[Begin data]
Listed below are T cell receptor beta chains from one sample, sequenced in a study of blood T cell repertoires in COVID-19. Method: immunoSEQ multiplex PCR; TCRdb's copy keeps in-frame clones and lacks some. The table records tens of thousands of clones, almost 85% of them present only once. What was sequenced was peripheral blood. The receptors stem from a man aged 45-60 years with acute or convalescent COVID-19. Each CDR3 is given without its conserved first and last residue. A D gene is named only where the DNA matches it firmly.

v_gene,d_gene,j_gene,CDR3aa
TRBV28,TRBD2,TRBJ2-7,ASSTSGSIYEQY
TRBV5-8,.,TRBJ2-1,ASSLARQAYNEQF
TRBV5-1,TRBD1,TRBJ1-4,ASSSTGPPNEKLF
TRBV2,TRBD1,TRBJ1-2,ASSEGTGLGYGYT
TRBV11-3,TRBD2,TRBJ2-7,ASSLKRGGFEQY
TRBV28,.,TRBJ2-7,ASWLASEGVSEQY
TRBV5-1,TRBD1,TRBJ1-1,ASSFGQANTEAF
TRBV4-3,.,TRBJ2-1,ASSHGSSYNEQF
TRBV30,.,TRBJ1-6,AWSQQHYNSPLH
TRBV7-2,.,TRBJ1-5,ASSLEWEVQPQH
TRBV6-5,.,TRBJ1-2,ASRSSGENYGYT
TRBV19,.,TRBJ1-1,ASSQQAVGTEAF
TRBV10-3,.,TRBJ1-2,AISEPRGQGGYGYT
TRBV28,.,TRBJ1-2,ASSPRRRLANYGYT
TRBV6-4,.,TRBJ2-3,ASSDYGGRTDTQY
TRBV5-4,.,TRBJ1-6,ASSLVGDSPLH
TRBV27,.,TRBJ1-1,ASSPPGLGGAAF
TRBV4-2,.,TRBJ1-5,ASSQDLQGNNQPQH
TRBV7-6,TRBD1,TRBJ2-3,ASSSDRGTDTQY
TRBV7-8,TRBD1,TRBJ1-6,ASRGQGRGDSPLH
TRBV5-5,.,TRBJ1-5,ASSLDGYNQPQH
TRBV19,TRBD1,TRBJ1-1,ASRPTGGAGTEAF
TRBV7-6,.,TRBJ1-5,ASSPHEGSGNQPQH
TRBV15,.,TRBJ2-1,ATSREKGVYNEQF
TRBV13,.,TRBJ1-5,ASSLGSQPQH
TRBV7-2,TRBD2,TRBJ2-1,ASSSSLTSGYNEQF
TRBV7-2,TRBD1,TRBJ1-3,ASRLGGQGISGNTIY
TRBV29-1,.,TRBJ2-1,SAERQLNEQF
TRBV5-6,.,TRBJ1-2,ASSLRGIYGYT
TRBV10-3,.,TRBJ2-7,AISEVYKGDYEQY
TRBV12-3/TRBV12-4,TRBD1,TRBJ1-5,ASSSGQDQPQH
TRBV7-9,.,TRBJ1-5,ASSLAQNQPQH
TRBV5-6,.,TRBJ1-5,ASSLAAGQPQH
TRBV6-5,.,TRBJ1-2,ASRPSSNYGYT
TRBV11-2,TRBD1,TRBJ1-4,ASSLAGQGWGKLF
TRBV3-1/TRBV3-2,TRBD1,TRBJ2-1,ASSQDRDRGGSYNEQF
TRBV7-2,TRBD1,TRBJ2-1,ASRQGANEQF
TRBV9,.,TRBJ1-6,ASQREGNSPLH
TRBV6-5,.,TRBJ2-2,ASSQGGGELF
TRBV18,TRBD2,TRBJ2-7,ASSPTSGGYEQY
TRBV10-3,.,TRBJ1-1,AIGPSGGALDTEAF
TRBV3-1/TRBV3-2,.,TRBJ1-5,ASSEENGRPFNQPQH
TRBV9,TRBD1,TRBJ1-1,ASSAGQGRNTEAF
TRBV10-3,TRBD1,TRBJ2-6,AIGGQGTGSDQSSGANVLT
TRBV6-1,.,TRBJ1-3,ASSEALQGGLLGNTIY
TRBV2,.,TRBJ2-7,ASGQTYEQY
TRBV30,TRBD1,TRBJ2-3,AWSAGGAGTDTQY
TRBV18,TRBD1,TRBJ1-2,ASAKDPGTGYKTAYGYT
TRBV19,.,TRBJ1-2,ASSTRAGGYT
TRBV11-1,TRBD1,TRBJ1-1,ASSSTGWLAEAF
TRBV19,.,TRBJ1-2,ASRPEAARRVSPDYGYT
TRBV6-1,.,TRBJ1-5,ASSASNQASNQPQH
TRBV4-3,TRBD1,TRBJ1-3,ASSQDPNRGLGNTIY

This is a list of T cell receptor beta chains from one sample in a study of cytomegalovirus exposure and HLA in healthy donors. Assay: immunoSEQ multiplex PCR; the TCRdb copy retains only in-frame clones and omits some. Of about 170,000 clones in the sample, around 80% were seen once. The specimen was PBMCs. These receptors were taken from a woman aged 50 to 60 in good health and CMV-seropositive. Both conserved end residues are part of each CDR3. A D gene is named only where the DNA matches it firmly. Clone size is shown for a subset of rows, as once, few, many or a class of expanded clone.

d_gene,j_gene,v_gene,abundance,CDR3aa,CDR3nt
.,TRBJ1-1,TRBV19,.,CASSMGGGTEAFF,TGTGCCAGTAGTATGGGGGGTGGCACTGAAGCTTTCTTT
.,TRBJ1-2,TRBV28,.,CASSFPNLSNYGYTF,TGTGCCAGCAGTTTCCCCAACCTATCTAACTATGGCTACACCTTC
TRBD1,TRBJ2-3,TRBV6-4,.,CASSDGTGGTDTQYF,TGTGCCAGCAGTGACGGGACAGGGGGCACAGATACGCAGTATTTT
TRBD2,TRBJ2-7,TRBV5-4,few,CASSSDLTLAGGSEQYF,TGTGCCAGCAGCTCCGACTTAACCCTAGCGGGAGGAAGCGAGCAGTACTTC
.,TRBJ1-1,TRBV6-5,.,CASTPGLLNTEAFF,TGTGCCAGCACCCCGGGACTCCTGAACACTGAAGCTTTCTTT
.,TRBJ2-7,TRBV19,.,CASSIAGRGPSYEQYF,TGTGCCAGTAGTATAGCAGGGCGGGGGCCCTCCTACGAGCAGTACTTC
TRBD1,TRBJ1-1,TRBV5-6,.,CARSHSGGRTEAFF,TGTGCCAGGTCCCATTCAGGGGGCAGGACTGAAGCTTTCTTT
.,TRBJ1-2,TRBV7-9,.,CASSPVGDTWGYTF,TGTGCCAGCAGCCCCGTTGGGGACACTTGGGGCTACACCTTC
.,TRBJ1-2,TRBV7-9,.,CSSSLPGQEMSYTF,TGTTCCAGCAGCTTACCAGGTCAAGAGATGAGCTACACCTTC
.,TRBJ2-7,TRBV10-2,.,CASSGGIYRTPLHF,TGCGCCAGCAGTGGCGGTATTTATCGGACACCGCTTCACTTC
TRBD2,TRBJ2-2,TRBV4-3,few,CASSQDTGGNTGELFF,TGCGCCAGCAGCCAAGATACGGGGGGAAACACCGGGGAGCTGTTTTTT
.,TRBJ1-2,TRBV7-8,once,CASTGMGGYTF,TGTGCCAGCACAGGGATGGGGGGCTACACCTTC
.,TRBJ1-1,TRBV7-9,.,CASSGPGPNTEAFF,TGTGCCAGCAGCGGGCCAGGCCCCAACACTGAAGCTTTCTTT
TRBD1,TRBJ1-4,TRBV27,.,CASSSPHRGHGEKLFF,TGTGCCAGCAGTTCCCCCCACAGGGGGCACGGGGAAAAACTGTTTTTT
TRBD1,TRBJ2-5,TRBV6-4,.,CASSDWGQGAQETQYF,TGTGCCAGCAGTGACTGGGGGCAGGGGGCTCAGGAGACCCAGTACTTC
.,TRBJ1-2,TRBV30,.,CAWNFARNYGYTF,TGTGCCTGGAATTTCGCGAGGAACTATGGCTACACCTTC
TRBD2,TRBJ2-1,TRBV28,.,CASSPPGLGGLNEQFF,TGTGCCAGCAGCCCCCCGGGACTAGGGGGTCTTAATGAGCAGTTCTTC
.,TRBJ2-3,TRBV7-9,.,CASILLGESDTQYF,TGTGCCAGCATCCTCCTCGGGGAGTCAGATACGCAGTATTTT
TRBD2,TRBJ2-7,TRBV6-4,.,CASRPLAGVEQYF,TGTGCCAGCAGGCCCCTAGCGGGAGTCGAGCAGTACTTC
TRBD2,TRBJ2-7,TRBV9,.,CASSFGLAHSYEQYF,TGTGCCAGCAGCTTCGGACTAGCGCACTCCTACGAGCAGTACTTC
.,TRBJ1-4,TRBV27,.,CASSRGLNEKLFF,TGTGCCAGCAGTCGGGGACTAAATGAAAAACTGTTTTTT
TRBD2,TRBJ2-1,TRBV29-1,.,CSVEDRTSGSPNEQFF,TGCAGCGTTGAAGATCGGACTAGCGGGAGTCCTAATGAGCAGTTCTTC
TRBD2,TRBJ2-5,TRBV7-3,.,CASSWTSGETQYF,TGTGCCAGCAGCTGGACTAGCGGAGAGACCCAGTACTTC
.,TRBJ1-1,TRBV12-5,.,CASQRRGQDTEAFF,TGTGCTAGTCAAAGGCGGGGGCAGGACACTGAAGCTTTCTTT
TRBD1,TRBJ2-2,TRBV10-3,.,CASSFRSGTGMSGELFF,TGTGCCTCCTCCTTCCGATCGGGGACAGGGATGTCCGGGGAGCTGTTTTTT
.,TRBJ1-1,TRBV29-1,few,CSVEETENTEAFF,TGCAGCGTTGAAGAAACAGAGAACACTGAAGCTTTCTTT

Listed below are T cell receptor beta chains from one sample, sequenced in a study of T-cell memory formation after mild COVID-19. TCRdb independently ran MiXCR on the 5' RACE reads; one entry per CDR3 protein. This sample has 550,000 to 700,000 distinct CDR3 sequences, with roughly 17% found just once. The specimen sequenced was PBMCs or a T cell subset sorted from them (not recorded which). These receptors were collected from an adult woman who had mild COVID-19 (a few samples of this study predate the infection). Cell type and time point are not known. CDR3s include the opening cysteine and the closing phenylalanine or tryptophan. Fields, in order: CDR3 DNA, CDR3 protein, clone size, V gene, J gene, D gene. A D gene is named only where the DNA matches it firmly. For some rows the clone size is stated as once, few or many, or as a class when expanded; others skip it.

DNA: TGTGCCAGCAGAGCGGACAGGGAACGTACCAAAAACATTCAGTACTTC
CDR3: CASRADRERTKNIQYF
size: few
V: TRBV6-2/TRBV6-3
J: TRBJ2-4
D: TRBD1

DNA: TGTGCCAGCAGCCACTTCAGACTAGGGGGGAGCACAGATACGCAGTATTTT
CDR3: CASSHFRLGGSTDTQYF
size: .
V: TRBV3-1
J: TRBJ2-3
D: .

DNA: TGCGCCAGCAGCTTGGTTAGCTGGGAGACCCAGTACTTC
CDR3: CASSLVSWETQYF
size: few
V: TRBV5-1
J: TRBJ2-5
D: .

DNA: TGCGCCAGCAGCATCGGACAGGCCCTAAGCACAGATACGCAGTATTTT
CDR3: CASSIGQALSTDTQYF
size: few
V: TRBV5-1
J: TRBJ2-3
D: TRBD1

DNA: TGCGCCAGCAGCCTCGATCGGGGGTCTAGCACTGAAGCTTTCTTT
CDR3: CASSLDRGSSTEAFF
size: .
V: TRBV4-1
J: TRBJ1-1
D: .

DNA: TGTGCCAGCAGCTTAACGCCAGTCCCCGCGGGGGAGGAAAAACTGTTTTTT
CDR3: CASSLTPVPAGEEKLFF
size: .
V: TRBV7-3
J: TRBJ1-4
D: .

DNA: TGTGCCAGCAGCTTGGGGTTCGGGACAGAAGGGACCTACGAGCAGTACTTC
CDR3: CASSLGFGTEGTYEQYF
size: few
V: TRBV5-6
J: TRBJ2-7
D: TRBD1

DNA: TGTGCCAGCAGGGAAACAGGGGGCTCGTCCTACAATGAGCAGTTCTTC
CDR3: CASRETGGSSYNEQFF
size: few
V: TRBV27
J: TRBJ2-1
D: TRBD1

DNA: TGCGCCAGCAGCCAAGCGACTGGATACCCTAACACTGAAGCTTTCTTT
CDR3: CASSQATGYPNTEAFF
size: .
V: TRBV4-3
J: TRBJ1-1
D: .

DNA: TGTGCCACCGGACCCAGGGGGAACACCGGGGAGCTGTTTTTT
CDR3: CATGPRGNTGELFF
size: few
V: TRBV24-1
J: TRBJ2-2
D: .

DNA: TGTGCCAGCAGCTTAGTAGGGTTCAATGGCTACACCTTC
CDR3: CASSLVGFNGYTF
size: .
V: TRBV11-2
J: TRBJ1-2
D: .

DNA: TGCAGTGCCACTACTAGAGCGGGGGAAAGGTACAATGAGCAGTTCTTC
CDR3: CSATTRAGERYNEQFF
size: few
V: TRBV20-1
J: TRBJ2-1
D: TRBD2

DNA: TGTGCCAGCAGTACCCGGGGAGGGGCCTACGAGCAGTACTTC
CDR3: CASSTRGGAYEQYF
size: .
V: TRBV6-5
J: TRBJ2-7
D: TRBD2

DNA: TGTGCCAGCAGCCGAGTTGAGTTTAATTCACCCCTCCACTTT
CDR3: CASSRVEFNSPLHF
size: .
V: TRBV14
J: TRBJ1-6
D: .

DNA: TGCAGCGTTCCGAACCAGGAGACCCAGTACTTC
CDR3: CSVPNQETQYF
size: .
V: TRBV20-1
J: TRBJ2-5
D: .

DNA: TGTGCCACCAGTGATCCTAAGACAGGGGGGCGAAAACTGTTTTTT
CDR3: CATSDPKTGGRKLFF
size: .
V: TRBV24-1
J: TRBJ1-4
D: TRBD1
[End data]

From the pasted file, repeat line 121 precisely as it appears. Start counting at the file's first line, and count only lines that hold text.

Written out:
DNA: TGTGCCAGCAGCTTGGGGTTCGGGACAGAAGGGACCTACGAGCAGTACTTC